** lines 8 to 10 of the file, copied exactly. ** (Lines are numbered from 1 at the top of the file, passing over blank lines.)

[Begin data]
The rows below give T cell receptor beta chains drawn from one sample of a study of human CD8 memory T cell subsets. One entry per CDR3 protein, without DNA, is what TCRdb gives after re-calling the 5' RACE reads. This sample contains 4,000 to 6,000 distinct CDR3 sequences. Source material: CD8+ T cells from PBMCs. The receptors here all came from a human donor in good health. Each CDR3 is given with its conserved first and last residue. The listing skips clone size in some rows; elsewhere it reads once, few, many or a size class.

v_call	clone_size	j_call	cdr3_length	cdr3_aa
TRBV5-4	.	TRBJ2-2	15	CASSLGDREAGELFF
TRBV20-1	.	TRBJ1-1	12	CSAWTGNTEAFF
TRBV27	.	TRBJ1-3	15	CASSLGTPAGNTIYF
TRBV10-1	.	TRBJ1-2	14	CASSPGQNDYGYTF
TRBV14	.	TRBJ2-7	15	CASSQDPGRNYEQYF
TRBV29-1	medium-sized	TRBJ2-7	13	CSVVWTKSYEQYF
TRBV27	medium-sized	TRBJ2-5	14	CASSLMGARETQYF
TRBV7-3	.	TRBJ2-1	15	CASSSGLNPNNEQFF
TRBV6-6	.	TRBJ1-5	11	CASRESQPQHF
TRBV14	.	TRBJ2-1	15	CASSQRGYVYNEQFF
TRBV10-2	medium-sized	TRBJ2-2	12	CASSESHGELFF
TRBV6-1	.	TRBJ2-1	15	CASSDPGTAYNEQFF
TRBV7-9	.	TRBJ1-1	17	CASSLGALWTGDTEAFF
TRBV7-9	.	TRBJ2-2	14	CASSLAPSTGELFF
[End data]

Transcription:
TRBV29-1	medium-sized	TRBJ2-7	13	CSVVWTKSYEQYF
TRBV27	medium-sized	TRBJ2-5	14	CASSLMGARETQYF
TRBV7-3	.	TRBJ2-1	15	CASSSGLNPNNEQFF